It has been said that all stories are, at their core, either about love or revenge. In The Butterfly Crest, that would depend on which deity is taking the stage, because we all know how capricious the gods can be. Sometimes the wicked ones are the most fun, especially the seductive and diabolical sun god Helios whose eternal fixation is the hunt for Elena and her kind (in a surprising twist of Classical mythology, Vanrell has us rooting for the Underworld, instead of the Heavens). Mostly, this book is a love story, though, woven into an epic tale of a human heroine who is more godlike than she could’ve ever imagined. I’ve saved the best for last, but the deathly handsome, exquisitely cold love interest, Eiry, is introduced early in the novel and he is a delicious romantic character indeed. He’s probably the main reason I kept reading, why the story unfolds in such a unique way, and why I am so anxious to continue this series. I’m glad Book Two in The Protogenoi Series is already underway, because as Helios would say, I’ll be waiting with bated breath.

Thomas Everson

Elena’s life has been average and unremarkable since the death of her parents as a child, and her moving in with a family friend, Cataline. Grown, she now works in an attorney’s office, hoping one day to be more than just a paper pusher. Her boss is cold and unrelenting, causing Elena to loathe her work. The only silver lining is when she bumps into a handsome man heading into a meeting, and then proceeds to forget to ask his name before he disappears.

But what was once a boring life takes a huge turn when Elena receives word from Japan, the place she and her parents had lived, about unclaimed property of her mother’s. Baffled and hesitant, she’s unsure about taking a trip from New Orleans across the world for some mystery items that not even her guardian Cataline, knew about. Little does Elena know that by taking this trip, she’ll be thrust into the middle of a pantheon war that has already spanned thousands of years.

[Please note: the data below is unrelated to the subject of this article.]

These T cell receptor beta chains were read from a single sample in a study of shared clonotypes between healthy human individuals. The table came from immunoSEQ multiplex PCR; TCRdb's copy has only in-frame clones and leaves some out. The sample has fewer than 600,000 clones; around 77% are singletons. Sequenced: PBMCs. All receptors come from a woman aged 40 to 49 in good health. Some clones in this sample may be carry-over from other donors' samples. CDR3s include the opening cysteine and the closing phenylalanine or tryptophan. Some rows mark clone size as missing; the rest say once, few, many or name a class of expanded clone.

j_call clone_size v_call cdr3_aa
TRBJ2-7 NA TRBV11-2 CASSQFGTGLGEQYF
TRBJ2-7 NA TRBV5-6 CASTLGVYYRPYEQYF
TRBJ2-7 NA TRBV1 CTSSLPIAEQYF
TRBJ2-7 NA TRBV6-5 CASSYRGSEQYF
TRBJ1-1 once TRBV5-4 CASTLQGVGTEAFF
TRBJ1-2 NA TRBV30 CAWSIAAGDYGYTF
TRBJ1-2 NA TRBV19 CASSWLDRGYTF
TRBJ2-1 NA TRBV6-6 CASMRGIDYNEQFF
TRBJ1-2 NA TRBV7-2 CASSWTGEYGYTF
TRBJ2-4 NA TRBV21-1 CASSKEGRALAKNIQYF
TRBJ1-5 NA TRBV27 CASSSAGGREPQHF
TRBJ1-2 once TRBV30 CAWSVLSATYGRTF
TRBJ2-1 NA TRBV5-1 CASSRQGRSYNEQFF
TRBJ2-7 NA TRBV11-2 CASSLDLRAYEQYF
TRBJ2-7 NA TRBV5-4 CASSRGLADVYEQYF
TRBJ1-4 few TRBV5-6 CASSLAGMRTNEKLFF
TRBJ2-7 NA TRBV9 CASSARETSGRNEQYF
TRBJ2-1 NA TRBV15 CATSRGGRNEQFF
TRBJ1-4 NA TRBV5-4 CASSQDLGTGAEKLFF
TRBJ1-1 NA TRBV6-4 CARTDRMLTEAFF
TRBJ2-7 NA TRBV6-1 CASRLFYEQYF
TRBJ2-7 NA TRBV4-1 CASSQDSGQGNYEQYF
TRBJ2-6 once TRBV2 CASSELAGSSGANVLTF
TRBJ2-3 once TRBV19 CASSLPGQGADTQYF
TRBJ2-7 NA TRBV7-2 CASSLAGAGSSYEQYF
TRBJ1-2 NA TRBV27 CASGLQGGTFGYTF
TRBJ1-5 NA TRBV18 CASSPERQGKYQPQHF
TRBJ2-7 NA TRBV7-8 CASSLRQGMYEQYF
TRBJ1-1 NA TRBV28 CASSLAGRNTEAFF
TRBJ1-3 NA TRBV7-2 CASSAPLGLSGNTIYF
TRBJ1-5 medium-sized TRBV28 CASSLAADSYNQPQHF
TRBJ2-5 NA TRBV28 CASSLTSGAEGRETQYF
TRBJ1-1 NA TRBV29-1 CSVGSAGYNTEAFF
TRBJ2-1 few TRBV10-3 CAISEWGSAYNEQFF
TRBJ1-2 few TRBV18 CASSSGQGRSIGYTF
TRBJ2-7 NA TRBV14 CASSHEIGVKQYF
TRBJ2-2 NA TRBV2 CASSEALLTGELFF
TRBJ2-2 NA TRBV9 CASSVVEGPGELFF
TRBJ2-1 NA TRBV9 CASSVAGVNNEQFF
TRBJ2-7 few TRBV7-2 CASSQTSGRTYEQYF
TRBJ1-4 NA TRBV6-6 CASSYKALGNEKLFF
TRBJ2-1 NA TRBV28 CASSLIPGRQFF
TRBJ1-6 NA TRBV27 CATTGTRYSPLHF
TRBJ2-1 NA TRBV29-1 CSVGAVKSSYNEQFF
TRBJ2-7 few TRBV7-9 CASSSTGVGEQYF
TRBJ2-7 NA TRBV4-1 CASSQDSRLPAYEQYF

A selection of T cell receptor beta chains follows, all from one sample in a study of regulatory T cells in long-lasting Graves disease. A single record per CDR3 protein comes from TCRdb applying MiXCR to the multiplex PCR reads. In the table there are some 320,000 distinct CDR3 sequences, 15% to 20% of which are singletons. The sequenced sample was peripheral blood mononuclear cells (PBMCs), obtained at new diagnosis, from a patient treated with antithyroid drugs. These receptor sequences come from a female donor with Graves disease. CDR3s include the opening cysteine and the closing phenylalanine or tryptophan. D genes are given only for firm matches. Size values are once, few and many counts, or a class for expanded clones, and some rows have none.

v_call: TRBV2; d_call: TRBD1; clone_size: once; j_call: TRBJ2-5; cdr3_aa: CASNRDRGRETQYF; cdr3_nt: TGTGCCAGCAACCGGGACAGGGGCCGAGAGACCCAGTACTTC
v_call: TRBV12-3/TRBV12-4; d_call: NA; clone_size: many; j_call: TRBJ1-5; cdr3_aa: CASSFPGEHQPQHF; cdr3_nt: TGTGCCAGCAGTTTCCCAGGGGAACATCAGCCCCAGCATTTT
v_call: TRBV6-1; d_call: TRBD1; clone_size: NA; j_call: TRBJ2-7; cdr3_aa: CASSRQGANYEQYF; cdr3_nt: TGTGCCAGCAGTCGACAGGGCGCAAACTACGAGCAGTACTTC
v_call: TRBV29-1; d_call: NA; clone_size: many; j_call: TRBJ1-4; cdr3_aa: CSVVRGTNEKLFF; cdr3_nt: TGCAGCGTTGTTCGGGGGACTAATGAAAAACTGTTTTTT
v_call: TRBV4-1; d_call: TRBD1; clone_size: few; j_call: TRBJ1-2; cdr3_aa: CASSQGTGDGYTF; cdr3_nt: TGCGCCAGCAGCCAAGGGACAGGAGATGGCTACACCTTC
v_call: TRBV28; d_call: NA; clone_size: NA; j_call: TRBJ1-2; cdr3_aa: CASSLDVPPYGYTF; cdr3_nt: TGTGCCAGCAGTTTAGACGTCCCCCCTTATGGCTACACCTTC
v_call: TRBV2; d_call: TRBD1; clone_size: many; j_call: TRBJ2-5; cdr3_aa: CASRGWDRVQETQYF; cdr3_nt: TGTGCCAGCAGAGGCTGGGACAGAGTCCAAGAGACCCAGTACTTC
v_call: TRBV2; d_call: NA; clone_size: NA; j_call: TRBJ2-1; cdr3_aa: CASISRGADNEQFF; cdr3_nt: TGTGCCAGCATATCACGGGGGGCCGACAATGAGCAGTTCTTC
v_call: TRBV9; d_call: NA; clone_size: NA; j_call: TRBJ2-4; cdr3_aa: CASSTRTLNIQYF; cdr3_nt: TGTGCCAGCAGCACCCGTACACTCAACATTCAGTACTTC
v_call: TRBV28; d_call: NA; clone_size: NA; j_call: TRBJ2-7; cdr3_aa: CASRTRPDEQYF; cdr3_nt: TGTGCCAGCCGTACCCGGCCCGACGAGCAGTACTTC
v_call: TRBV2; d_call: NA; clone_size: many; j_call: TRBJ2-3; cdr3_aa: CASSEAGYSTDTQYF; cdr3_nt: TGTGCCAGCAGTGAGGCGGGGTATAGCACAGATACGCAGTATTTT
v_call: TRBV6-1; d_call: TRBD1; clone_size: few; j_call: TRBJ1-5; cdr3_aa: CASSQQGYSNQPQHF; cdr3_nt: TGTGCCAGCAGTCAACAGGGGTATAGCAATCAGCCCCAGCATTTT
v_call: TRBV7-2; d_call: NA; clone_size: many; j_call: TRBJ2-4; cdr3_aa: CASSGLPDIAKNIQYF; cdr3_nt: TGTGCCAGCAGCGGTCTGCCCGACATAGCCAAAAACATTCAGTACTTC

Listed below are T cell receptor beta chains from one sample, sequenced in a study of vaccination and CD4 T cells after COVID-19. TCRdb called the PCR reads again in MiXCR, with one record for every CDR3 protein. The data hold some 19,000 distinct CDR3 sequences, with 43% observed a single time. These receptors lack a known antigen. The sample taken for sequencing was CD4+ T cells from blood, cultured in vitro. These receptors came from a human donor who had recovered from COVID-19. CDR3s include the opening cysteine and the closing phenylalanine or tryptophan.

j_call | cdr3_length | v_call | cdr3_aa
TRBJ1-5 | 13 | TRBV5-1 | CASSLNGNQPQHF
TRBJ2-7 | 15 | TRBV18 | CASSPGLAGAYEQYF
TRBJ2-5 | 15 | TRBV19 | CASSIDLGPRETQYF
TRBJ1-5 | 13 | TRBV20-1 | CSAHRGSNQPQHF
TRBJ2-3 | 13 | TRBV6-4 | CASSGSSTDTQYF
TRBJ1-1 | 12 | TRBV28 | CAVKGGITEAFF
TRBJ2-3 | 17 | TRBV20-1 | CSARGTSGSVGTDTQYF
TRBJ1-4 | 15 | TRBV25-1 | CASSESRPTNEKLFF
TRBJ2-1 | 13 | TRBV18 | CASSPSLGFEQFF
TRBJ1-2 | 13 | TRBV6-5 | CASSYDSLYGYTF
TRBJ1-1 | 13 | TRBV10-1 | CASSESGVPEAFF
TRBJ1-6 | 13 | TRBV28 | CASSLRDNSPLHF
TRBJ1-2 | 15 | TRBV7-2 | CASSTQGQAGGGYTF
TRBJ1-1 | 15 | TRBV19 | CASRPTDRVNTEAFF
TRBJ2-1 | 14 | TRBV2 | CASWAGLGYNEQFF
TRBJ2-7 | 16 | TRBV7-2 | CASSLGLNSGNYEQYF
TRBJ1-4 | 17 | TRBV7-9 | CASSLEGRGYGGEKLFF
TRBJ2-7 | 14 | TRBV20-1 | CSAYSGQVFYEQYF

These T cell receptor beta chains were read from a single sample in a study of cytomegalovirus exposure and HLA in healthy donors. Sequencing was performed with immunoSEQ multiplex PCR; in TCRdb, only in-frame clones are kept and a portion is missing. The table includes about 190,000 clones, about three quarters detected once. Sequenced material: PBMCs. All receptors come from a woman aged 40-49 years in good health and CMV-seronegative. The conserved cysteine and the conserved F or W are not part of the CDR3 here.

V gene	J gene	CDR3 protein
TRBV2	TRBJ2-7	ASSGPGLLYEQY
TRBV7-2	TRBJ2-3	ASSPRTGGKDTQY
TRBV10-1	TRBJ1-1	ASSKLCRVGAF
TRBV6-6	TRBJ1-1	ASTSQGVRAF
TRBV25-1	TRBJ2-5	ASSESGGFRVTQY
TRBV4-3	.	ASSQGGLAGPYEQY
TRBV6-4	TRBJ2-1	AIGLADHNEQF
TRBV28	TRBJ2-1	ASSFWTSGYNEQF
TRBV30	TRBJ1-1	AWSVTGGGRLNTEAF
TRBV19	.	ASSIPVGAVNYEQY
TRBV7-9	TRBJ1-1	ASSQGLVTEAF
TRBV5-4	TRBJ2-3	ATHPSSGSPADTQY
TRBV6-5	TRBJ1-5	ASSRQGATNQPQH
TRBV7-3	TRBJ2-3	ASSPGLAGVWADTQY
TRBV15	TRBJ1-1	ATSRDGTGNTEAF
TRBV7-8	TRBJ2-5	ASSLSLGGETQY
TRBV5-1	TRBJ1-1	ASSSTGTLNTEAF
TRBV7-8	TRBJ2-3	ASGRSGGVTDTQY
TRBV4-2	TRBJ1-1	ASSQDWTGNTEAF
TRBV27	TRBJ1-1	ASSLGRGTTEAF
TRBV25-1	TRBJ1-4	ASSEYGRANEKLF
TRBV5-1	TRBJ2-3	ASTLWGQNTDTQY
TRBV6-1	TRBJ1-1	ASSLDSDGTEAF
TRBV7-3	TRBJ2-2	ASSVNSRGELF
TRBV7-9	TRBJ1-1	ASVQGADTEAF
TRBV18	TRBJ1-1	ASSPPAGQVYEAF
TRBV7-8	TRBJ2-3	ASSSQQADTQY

I really liked The Butterfly Crest. It brought me into a myriad of mythologies that I hadn’t thought about in a long time. I always liked the stories of the heroes of old, the Greek gods and their interactions for and against each other, so I had no problem getting into this book. The story wove together a great idea of Olympus versus Tartarus (the whole of the underworld), and one who might turn the tide of a war which neither side could seem to advance, an Heir to the house of Thebes.

Eva’s attention to detail in her writing is astonishing. Not only in the way she describes something, but the way her story flows too. She paints whole portraits with her words so that you can grasp the fullness of what there is to see. Whether it’s Japanese mythological creatures like the Kirin and Tarōbō (a bird-demon), or a rousing game of fidchell, an ancient board game, played against the High Queen of Tuatha Dé Danann.

The bad about this book? That it’s a continuation! I can’t wait to read the next in the series. This book is impeccable.